As we approach the middle of the year, I’ve been reflecting on our members, your personal goals, and your career paths. One of the things I love most about this calling is the variety of our combined experiences, coupled with the uniqueness and individuality of our members, which allows us all to learn from each other. We’ve had an amazing opportunity to gain insight into your greatest achievements, and the breadth is astounding – probably more about this in a future post.
One of the key themes emerging from our engagements, in addition to the naturally career- and study-focused paths you’ve taken, is that a number of you count physical pursuits and success as among your ambitions. This is probably as a counterbalance to the intellectual ways you spend most of your day at work. For example, we’ve heard about activities as diverse as half-marathons, climbing Kilimanjaro, and open-water diving.
Some of you shared how you prepared for, and practised, to achieve these dreams, and how, while performing, you learnt how both physically and mentally capable you are.
The purpose of this post is to draw some parallels between these physical accomplishments and the process of actively managing and developing your career. From your stories, the starting point is deciding on your goal – a choice which may involve much research and discussion with friends and family, or alternatively, might simply be a quick decision on a whim or after a couple of drinks!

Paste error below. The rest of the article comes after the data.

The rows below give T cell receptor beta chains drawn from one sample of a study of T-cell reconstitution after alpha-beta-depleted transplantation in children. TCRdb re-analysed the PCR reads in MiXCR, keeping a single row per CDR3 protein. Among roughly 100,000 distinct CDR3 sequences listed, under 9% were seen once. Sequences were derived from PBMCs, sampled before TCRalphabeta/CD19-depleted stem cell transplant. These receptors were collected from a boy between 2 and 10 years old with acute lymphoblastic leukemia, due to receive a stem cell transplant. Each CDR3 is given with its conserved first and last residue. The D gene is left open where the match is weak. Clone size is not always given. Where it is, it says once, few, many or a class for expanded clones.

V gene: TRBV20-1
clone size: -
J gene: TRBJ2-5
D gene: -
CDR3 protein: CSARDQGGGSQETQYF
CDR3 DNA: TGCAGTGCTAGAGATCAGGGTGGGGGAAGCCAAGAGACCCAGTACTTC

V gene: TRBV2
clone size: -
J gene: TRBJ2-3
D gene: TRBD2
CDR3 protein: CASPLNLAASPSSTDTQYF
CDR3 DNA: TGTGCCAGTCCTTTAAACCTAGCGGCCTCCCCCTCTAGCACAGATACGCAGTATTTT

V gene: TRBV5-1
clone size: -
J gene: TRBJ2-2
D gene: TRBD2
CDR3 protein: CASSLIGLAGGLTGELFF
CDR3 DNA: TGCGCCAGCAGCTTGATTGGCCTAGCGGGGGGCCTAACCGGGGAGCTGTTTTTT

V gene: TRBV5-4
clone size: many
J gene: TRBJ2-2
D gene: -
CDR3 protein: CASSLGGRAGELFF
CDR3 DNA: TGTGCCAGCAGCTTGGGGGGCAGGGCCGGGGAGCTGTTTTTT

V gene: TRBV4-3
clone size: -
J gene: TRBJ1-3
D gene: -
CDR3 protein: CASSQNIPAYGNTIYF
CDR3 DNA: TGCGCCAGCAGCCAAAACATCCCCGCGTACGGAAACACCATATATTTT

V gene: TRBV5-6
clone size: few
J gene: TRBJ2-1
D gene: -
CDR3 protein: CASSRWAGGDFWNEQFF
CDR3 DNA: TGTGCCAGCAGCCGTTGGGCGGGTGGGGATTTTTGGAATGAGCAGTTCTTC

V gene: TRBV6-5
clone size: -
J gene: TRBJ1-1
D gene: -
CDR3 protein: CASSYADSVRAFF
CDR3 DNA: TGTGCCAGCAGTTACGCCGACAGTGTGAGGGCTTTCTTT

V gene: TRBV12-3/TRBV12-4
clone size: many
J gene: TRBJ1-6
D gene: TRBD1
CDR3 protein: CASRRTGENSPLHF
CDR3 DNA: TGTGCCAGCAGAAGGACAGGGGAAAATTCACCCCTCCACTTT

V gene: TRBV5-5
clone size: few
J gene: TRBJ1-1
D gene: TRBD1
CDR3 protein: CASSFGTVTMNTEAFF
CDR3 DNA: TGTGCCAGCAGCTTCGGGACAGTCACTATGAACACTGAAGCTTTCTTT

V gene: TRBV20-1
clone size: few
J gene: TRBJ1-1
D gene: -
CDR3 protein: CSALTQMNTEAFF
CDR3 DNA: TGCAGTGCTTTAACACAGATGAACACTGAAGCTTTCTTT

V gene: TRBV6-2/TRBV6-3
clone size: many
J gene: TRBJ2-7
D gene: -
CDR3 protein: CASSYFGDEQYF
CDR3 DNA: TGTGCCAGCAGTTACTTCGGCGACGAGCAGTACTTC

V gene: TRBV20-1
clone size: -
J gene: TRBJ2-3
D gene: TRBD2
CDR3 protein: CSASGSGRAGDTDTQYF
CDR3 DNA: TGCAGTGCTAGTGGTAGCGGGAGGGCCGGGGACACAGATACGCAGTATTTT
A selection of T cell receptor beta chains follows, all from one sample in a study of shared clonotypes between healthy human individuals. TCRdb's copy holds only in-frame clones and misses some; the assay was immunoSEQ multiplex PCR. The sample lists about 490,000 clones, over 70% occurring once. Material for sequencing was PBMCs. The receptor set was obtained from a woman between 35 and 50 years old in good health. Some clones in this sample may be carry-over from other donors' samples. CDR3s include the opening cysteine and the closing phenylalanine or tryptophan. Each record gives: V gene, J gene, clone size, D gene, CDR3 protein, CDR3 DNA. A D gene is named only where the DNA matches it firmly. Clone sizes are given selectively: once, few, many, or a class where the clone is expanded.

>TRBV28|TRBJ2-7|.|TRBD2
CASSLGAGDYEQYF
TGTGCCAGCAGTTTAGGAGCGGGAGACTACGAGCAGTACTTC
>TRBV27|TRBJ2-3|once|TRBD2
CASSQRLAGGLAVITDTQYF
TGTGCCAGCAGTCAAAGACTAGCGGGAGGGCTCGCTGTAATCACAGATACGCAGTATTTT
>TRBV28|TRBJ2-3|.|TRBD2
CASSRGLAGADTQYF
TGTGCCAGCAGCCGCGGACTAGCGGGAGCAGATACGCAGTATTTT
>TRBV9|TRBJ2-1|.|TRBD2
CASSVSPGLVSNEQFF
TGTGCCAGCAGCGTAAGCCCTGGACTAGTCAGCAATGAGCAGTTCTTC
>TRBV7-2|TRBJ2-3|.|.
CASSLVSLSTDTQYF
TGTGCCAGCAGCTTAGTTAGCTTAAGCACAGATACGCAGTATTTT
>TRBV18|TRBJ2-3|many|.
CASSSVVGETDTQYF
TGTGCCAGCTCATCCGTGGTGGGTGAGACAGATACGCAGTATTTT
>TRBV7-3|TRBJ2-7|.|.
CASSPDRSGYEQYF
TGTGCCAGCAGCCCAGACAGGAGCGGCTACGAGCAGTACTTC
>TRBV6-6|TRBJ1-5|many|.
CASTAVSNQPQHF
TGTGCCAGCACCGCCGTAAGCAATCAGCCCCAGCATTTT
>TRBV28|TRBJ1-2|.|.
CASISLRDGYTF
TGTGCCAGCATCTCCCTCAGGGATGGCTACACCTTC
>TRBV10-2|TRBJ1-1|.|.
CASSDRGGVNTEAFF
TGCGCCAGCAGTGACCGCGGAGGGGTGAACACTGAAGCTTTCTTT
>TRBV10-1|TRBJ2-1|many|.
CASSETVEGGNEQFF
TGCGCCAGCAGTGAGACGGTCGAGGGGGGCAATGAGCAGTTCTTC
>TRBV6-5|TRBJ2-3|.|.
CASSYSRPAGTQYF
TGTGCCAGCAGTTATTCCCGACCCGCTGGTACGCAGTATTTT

The next stage is then to plan out how you will achieve the goal, effectively drawing up a roadmap of the steps you will take to get there e.g. an exercise regime or a practice schedule, allowing space and freedom to take rests where required, or catchup if circumstances mean you fall behind.
Talking (or, even better, practising) with others who’ve achieved similar things before also helps, both to give you insight into what worked for them, and also to reiterate that your goal is indeed possible with the right combination of desire and execution. The engagement can be a source of motivation to push yourself too.
Another way you could keep your motivation levels up is to plan combinations of rewards and practice into your roadmap e.g. a practice run in a new city you’ve always wanted to visit. The ultimate of these might be a congratulatory reward once you’ve achieved your goal, as this can help inspire you during the tough times. An example here is a trip to the Great Barrier Reef off Australia to celebrate your diving prowess.
Overall, achieving the physical goal requires many of the same characteristics and activities as actively managing your career:
Thank you to those of you who’ve shared your insights with us so far, either via email or as members of Protagion. Some of you may recognise your personal achievements and goals as examples above, and we encourage readers of this post to share your stories with us, or comment on our posts, too.
Are there other similarities you’ve personally experienced between training your body for an arduous marathon, triathlon, contest, expedition, or olympics, and actively managing your professional career that you can share with us?